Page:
Solar cells, whether used in a central power station or a calculator, have the same basic structure. Light enters the device through an optical coating, or antireflection layer , that minimizes the loss of light by reflection; it effectively traps the light falling on the solar cell by promoting its transmission to the energy-conversion layers below. The antireflection layer is typically an oxide of silicon, tantalum, or titanium that is formed on the cell surface by spin-coating or a vacuum deposition technique. http://www.answers.com/topic/solar-cell

The three energy-conversion layers below the antireflection layer are the top junction layer, the absorber layer, which constitutes the core of the device, and the back junction layer. Two additional electrical contact layers are needed to carry the electric current out to an external load and back into the cell, thus completing an electric circuit. The electrical contact layer on the face of the cell where light enters is generally present in some grid pattern and is composed of a good conductor such as a metal. Since metal blocks light, the grid lines are as thin and widely spaced as is possible without impairing collection of the current produced by the cell. The back electrical contact layer has no such diametrically opposed restrictions. It need simply function as an electrical contact and thus covers the entire back surface of the cell structure. http://www.answers.com/topic/solar-cell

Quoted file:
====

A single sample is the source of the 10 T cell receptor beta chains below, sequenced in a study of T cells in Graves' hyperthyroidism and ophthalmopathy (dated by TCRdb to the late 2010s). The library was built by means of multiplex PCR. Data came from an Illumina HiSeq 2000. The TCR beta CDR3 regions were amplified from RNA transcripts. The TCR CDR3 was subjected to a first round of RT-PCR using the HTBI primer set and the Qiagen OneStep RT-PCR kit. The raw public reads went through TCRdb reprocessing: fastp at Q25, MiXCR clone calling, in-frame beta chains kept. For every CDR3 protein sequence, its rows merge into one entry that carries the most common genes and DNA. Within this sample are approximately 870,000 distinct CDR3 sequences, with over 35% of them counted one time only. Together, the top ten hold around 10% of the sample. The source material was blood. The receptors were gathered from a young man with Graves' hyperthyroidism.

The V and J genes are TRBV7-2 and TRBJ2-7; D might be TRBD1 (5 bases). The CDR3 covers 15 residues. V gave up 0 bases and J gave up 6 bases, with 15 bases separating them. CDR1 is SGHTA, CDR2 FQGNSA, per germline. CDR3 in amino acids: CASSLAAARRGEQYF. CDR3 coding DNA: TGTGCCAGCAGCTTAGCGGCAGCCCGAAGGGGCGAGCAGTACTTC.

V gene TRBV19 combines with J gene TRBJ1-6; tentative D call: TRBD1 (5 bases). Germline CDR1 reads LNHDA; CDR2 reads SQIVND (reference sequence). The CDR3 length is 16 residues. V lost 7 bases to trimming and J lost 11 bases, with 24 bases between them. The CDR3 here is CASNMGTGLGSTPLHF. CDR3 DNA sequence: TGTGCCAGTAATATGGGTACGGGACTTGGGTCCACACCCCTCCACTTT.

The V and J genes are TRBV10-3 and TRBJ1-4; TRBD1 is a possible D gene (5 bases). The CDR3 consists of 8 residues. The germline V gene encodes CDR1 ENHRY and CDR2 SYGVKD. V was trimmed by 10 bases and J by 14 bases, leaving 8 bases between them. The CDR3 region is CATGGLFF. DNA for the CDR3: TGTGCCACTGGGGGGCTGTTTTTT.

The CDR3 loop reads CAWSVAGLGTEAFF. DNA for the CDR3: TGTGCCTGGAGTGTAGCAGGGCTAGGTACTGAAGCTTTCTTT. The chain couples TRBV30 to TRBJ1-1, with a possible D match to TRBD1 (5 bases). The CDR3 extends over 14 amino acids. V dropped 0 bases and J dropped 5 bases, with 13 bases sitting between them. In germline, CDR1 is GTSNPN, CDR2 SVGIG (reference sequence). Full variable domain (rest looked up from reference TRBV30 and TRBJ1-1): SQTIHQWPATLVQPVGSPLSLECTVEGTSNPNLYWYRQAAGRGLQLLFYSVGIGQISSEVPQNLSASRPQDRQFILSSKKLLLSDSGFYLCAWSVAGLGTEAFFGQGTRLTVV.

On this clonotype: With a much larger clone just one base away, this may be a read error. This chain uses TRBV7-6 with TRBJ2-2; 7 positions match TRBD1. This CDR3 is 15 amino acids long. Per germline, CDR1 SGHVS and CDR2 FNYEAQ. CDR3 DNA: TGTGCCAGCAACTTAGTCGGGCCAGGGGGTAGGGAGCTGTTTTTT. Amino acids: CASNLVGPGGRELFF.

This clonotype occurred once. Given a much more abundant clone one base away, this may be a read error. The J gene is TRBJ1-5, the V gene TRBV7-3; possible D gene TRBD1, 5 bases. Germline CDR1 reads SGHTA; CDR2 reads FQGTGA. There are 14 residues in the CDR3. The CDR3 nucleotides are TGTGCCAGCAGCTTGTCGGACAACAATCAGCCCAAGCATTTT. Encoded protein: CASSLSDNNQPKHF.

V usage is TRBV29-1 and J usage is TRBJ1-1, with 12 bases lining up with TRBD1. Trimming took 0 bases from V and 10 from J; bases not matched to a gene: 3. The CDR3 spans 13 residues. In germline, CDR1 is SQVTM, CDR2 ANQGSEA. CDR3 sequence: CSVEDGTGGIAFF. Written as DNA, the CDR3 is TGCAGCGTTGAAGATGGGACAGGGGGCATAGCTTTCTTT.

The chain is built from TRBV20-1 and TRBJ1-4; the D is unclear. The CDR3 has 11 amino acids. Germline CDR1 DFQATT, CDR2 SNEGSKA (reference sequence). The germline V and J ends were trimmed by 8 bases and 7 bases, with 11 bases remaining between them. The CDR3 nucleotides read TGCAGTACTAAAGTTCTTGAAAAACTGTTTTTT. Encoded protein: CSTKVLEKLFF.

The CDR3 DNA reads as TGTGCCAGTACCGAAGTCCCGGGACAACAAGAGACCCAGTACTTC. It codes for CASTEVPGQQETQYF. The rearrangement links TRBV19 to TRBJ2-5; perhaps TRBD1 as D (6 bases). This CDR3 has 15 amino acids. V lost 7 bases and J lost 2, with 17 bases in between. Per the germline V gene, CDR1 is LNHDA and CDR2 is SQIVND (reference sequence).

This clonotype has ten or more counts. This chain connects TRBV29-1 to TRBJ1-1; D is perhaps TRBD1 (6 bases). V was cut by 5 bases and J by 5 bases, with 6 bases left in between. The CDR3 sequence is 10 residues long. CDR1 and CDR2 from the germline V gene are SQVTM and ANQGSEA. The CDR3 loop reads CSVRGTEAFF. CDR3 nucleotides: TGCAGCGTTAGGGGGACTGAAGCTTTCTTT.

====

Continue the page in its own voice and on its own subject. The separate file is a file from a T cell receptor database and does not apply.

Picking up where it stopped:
Since most of the energy in sunlight and artificial light is in the visible range of electromagnetic radiation, a solar cell absorber should be efficient in absorbing radiation at those wavelengths. Materials that strongly absorb visible radiation belong to a class of substances known as semiconductors. Semiconductors in thicknesses of about one-hundredth of a centimetre or less can absorb all incident visible light; since the junction-forming and contact layers are much thinner, the thickness of a solar cell is essentially that of the absorber. http://www.answers.com/topic/solar-cell

When light falls on a solar cell, electrons in the absorber layer are excited from a lower-energy “ground state,” in which they are bound to specific atoms in the solid, to a higher “excited state,” in which they can move through the solid. In the absence of the junction-forming layers, these “free” electrons are in random motion, and so there can be no oriented direct current. The addition of junction-forming layers, however, induces a built-in electric field that produces the photovoltaic effect. In efect, the electric field gives a collective motion to the electrons that flow past the electrical contact layers into an external circuit where they can do useful work. http://www.answers.com/topic/solar-cell

The materials used for the two junction-forming layers must be dissimilar to the absorber in order to produce the built-in electric field and to carry the electric current. Hence, these may be different semiconductors (or the same semiconductor with different types of conduction), or they may be a metal and a semiconductor. The materials used to construct the various layers of solar cells are essentially the same as those used to produce the diodes and transistors of solid-state electronics and microelectronics. Solar cells and microelectronic devices share the same basic technology. In solar cell fabrication, however, one seeks to construct a large-area device because the power produced is proportional to the illuminated area. In microelectronics the goal is, of course, to construct electronic components of ever smaller dimensions in order to increase their density and operating speed within semiconductor chips, or integrated circuits. http://www.answers.com/topic/solar-cell